As a fine-art photographer, I had never intended doing this book. All I had wanted to do was to create fine art prints for sale. But all that changed one day.
I distinctively remember waiting at Rajbagh lake hoping to sight the tigress called Arrowhead when I got news that a young cub was being sighted at a different part of the forest. Not getting much action at Rajbagh Lake, I asked my safari driver to take me to the sighting. And when I reached the area the cub had been sighted, I saw the sight that changed my life forever. There was this beautiful tiger, he was about six to eight months old and had the most beautiful, blue eyes. I just couldn’t take my eyes off him. The moment he saw us, he hid behind his mother. He would pop his head out to check us out and hide again. This went on for quite some time and eventually we had to leave the park. But watching the bond this young tiger had with his mother instantly humanised him in my mind.
I returned to Delhi but could not stop thinking about this beautiful young tiger. When I returned I obviously started spending more time tracking and photographing him. I now knew I had to do a book. I knew I had to share my experiences with others. I wanted others to experience what I experience and, more importantly, I wanted others to see Hamir, a truly wild tiger. With that clarity of purpose, I started spending as much time as I could with this tiger, observing him, photographing him, just being around him. Once I had a dry spell for 13 straight days, no sight of Hamir but that did not dissuade me. I was obsessed.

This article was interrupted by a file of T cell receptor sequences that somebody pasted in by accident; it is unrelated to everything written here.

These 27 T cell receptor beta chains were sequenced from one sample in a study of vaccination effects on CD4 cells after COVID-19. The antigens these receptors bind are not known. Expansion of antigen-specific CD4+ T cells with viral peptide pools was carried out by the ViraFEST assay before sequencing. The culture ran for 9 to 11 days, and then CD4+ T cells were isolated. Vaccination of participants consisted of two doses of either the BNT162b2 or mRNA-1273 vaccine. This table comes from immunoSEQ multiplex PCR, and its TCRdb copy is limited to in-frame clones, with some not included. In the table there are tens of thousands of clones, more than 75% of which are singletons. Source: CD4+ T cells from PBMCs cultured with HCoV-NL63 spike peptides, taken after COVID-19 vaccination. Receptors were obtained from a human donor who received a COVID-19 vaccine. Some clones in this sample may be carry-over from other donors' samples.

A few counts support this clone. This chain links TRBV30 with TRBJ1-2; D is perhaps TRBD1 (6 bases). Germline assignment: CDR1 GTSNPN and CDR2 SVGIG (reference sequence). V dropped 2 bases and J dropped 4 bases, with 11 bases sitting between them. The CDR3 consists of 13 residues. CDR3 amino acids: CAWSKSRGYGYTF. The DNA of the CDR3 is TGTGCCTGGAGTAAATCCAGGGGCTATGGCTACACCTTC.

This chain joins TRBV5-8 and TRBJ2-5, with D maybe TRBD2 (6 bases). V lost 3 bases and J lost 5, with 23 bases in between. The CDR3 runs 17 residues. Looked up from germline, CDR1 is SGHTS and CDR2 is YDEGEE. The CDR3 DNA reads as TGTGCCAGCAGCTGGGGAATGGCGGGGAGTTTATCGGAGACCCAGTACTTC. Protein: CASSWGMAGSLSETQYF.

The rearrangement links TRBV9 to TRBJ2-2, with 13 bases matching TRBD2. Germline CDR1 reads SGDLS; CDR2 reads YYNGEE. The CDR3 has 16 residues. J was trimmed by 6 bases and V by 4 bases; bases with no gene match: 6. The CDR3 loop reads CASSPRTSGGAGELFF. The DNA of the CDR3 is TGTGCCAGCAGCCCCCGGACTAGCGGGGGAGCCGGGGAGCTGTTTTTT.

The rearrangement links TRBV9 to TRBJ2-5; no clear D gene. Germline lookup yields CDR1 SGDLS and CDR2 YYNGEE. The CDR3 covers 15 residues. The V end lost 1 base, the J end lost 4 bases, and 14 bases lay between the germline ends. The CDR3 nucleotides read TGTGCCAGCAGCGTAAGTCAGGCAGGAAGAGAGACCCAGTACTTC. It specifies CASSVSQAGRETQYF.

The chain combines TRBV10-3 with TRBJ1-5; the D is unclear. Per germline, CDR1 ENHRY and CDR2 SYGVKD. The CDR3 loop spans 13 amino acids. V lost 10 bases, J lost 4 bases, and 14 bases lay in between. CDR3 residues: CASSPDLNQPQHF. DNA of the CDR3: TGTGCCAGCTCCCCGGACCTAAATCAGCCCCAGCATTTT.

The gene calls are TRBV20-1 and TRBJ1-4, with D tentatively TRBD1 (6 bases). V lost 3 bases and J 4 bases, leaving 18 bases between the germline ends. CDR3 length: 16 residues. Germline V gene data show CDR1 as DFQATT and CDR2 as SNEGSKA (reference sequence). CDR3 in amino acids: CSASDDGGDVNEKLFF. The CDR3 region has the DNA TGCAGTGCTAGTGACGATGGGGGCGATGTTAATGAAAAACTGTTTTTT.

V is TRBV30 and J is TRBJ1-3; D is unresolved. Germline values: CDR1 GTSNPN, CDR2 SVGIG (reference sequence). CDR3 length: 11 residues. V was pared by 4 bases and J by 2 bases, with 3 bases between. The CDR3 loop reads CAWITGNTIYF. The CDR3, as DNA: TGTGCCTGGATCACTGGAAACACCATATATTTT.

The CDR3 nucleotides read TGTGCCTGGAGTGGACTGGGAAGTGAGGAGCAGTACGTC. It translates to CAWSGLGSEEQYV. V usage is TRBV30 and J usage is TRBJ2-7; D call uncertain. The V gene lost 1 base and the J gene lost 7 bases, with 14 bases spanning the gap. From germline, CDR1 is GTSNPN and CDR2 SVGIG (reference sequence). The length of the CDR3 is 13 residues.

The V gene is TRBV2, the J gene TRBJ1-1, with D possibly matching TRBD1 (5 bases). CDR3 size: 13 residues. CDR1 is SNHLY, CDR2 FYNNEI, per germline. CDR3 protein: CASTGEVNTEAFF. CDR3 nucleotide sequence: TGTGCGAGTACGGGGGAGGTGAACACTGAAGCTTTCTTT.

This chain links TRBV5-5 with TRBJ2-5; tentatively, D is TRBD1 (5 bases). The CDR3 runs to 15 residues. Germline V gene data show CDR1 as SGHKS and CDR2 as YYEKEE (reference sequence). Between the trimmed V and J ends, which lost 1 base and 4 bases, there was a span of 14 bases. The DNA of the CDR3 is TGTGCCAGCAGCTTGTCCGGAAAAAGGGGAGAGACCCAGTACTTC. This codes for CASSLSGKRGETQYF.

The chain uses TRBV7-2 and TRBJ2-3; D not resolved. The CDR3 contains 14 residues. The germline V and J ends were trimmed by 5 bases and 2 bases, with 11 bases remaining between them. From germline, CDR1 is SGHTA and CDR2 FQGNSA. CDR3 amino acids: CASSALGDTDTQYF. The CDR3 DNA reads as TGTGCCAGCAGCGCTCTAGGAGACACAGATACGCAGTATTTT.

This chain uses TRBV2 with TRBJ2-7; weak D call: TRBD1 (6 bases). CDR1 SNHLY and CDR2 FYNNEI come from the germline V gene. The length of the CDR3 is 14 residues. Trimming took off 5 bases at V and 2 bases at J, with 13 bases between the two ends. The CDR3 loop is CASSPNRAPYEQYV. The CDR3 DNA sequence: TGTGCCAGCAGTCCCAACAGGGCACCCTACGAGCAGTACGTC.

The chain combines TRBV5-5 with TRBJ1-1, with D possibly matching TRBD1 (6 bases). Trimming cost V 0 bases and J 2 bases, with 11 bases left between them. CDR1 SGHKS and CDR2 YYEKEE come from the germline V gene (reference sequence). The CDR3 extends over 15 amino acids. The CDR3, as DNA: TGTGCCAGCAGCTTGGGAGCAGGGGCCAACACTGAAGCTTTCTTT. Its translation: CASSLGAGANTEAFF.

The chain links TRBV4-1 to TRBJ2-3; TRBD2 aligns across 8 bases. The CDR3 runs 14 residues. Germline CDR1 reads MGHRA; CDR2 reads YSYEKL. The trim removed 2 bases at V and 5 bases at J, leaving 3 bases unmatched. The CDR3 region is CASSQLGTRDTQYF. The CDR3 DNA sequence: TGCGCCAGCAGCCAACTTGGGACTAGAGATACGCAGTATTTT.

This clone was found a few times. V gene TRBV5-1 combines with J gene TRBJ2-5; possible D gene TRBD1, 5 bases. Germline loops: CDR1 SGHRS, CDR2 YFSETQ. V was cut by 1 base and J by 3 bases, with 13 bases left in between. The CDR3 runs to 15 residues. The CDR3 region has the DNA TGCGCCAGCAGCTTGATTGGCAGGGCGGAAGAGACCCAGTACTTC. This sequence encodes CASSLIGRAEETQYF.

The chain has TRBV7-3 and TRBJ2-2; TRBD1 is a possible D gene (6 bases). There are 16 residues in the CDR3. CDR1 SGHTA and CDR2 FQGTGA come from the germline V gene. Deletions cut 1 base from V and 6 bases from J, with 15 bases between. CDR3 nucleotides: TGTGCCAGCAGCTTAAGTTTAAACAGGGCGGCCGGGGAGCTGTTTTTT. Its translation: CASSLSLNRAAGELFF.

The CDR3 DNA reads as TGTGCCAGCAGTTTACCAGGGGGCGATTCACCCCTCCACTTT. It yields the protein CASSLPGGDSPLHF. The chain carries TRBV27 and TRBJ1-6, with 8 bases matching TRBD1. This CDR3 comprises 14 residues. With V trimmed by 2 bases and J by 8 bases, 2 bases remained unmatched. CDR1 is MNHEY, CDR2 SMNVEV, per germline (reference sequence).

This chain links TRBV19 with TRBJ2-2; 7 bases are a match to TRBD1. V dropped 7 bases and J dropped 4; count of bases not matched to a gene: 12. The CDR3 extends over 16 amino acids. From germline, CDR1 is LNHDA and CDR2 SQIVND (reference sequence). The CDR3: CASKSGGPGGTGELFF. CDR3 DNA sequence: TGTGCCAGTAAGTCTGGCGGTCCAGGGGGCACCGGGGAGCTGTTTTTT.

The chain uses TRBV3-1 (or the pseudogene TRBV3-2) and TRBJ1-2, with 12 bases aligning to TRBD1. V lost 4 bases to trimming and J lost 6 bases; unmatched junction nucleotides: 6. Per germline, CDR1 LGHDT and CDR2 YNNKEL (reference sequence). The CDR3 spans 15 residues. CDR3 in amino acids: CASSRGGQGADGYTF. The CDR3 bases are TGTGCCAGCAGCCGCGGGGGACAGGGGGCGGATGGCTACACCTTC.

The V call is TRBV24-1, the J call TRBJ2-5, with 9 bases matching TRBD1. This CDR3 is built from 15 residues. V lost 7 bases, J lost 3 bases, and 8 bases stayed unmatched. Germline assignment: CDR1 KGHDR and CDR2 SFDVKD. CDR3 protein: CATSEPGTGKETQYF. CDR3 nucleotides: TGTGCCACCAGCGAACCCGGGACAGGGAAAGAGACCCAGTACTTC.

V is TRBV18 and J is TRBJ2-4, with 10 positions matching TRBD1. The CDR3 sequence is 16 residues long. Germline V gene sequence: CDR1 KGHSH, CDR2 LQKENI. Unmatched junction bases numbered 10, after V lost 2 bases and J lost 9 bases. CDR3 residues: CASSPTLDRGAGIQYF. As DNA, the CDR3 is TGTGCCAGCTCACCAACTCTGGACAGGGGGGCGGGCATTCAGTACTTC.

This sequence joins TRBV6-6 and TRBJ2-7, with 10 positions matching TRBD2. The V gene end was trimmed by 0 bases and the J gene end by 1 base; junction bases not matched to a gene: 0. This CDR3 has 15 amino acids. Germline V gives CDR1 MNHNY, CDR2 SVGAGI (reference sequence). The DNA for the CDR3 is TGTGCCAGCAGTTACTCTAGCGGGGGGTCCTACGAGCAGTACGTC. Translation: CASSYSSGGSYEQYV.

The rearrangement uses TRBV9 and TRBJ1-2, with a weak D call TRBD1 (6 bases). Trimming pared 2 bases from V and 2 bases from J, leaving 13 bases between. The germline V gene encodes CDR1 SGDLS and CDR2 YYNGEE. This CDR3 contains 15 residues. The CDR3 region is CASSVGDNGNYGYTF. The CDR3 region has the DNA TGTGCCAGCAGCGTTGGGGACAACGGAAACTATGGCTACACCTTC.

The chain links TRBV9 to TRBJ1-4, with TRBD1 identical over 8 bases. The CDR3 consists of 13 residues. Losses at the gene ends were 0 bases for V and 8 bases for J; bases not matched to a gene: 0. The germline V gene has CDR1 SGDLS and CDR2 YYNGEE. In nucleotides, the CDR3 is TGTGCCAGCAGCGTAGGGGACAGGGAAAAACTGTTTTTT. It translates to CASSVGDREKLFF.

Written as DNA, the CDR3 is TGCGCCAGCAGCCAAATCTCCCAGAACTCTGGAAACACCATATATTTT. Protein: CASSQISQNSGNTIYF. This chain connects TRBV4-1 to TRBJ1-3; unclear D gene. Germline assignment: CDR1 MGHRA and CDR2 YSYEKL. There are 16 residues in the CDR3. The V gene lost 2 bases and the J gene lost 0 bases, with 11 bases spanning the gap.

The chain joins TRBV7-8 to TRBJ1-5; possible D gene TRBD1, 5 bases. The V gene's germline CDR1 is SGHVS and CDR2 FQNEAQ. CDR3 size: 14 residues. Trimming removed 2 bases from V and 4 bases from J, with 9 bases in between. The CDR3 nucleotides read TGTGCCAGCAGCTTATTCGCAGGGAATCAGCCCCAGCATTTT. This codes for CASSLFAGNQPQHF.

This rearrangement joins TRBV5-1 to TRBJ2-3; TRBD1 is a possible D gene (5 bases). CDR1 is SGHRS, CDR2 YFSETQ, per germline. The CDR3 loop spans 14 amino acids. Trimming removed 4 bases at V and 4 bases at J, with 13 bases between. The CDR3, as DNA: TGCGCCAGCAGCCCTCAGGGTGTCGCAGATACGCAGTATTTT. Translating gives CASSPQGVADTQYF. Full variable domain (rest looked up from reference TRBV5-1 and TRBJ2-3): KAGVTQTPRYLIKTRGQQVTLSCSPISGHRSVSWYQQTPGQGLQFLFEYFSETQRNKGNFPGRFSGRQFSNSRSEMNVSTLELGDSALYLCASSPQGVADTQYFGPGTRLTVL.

Cutting the story short, circumstances led this tiger to move to the periphery of the forest, where he came into conflict with humans. Until now he had attacked safari vehicles, including mine, but that was about it. It was when he started killing humans that things got ugly. After he killed the third human, the forest department decided to classify him as a man-eater and put him in an enclosure. While that saddened me, I believe it was a good decision because, after spending a great deal of time with Hamir, I had learned something of his psyche and knew he would not have stopped his killing spree.
Thanks to the forest department, Ranthambore now has over 70 tigers. That’s a huge success by any standard. But now comes a challenge which is bigger. How do you increase the forest cover to accommodate the increasing tiger population? How do you secure tiger corridors so tigers can move freely between different forests? Hamir will never be a free tiger again, but we can only hope a solution to these problems is found one day to ensure that both humans and tigers coexist peacefully.
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